I personally tend to consume one or two cups of my cacoa drink, prepared with up to 8 oz hot water with a slightly rounded teaspoon of cacao, topped off with a little milk or cream —- that’s barely one tablespoon of cacao powder a day (there are 3 teaspoons in one tablespoon). It’s something I enjoy and have been doing it for amost two years.

  • Jeff at

    OK. Thanks, David. And thanks again for your wonderful newsletter!

  • jeff ostroff at

    David and Rosemarie. I’m interested in knowing first, David, what do you think of Rosemarie’s alternative suggestion? Rosemarie, I’d like to hear from you if you notice any improvement in your blood sugars since you started using Navitas Cacao powder. Also, where do you buy it?

    • David Mendosa at

      Jeff, the problem with the Navitas cocoa is, according to a ConsumerLab.com test, that it exceeds the recommended level of cadmium. It IS reasonably high in flavanols, however.

  • Rosemarie at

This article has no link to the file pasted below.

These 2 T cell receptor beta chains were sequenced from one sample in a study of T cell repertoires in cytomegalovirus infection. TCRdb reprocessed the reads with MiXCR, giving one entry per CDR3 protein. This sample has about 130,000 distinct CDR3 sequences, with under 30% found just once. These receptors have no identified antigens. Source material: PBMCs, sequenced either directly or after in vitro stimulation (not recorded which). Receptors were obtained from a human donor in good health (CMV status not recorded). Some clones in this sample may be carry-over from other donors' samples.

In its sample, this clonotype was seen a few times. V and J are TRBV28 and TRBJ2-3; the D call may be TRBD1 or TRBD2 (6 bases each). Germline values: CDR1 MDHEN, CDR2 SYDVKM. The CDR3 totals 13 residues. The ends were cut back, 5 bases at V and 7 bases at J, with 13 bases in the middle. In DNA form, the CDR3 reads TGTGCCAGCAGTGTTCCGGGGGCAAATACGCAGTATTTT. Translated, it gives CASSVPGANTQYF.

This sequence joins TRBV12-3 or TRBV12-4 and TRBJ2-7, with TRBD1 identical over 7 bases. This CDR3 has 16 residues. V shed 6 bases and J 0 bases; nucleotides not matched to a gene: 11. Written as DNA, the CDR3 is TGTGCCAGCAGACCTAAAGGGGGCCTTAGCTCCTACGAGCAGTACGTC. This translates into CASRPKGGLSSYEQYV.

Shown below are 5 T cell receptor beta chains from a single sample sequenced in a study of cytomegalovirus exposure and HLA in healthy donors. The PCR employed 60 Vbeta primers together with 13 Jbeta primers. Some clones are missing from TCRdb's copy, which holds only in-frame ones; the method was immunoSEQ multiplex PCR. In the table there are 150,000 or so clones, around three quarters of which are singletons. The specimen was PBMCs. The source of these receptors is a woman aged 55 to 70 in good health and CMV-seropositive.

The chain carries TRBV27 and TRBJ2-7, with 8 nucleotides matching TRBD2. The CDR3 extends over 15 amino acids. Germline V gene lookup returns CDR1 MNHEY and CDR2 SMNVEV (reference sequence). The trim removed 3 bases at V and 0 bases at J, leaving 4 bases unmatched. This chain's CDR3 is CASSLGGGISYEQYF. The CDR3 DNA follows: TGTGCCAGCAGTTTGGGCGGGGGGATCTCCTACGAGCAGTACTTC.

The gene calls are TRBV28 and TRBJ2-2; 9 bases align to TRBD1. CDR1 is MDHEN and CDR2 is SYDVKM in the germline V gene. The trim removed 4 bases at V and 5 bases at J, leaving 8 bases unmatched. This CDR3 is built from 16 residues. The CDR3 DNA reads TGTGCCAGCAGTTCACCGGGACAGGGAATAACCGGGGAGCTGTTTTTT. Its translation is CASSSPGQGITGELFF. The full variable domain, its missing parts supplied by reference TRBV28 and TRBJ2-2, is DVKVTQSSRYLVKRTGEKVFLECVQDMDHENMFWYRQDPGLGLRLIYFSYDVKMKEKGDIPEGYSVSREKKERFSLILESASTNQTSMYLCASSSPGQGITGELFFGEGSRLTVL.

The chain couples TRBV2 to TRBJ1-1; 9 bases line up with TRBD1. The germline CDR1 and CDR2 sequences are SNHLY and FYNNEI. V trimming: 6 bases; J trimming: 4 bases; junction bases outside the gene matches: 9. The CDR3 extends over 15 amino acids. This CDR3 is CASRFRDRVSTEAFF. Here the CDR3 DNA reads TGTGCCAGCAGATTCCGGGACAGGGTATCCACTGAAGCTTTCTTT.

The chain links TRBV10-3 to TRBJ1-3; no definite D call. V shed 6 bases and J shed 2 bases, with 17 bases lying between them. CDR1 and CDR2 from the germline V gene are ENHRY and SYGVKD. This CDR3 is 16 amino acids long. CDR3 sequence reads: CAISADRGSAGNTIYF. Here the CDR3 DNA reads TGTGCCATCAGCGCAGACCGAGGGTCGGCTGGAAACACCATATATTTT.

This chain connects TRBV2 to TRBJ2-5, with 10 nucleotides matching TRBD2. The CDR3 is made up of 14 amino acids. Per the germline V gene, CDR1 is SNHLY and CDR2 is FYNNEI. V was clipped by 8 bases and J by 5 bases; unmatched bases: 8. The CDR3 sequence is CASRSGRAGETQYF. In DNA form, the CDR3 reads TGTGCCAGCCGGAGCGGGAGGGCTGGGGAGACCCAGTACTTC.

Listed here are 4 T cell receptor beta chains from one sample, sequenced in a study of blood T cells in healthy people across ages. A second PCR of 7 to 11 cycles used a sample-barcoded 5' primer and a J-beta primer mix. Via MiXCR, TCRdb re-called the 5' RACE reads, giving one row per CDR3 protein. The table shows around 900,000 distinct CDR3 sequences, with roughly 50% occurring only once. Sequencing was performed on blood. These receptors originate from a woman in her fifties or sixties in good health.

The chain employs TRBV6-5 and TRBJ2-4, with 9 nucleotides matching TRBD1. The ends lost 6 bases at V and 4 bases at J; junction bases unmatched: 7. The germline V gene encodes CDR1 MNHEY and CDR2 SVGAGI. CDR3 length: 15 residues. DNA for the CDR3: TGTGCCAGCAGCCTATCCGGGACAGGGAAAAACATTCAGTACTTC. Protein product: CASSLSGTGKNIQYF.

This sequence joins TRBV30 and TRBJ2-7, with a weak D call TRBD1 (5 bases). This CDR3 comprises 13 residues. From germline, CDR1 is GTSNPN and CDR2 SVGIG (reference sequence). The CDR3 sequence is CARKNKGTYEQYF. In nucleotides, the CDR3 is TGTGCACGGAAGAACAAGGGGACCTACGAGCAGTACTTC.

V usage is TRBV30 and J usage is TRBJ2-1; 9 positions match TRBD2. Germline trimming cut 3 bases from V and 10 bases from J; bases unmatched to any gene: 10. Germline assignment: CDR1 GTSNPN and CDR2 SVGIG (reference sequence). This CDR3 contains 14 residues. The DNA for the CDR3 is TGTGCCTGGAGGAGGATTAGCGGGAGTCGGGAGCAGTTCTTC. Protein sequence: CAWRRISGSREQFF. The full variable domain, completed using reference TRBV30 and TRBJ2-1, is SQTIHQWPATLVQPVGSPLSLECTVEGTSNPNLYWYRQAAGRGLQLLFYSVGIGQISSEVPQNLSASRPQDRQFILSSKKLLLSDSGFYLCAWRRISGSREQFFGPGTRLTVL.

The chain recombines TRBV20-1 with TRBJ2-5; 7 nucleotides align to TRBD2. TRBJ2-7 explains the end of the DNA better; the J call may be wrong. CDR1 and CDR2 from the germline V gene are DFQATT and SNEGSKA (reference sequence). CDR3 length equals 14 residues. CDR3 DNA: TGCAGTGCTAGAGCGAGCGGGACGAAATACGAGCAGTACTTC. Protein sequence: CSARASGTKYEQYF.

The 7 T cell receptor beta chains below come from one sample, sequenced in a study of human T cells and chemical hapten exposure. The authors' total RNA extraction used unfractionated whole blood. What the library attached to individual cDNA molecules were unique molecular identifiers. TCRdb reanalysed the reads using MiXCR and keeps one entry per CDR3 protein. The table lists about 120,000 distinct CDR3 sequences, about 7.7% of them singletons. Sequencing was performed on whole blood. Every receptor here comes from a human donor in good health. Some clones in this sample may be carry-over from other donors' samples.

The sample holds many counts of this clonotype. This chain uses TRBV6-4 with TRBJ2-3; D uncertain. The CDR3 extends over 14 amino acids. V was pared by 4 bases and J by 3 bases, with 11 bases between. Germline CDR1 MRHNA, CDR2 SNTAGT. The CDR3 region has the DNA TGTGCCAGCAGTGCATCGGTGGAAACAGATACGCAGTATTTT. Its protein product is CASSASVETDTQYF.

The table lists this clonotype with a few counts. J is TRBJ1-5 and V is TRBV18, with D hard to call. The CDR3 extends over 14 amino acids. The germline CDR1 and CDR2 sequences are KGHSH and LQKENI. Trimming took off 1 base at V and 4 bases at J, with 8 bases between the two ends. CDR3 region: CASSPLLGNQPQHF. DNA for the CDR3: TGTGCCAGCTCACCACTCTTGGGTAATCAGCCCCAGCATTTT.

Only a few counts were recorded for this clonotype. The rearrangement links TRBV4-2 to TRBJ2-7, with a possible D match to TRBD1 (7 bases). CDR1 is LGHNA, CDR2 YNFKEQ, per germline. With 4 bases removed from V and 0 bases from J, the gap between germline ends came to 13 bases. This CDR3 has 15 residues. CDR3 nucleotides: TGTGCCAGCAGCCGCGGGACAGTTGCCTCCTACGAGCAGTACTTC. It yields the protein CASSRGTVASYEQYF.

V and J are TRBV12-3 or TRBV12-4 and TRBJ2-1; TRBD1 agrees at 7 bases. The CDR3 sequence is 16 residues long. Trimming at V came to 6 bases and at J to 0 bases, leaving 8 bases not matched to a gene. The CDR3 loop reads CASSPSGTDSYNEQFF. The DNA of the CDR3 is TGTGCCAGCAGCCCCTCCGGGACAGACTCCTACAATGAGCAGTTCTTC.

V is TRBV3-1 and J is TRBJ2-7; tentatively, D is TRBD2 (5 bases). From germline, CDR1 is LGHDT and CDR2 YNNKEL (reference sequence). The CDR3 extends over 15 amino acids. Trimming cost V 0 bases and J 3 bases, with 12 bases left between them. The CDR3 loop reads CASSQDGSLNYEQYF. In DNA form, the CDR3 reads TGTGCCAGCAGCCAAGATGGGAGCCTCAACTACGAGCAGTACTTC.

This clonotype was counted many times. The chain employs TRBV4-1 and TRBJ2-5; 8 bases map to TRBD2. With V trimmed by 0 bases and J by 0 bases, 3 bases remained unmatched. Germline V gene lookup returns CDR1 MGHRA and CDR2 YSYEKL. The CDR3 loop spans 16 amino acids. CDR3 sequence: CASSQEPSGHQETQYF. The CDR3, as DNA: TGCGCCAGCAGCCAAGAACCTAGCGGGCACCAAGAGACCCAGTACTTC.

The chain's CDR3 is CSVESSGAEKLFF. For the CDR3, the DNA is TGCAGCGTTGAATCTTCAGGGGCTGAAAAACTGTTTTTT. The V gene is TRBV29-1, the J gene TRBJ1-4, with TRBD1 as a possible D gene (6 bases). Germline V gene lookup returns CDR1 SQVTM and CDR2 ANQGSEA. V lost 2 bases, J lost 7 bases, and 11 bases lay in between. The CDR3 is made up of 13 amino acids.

David, just to clarify, Navitas raw cacao (cocoa) powder is full of antioxidants which includes flavenoids, as well. And just because I like it as a hot drink does not preclude adding it to smoothies or other foods. It’s just another option for those who are looking for a cheaper version.
    I’ve been reading your blog for a long time and appreciate the work you do. Thank you!

  • Caleb Murdock at

    I knew that you would be able to give us more information. A cocoa shortage — OH MY GOD! If I have to go without chocolate, I’ll DIE. I wouldn’t be surprised if global warming has something to do with this new pest. By the way, I upped my vitamin D intake, and I’m seeing lower blood-sugar numbers, although I can’t say for sure there is a correlation. My diet hasn’t been very good lately.

  • Caleb Murdock at

    Everything listed on Amazon for these products is in capsule form. Where else can we find them? To be honest, if the products are expensive on Amazon, I probably can’t afford them from some other site. As much as I want to preserve my brain, I don’t want to swallow expensive capsules. Since you can’t taste the chocolate in a capsule, perhaps there are other, less expensive capsules we can take to get the flavanols. David, with your contacts as a journalist, you should be able find out about other sources for flavanols.

    • David Mendosa at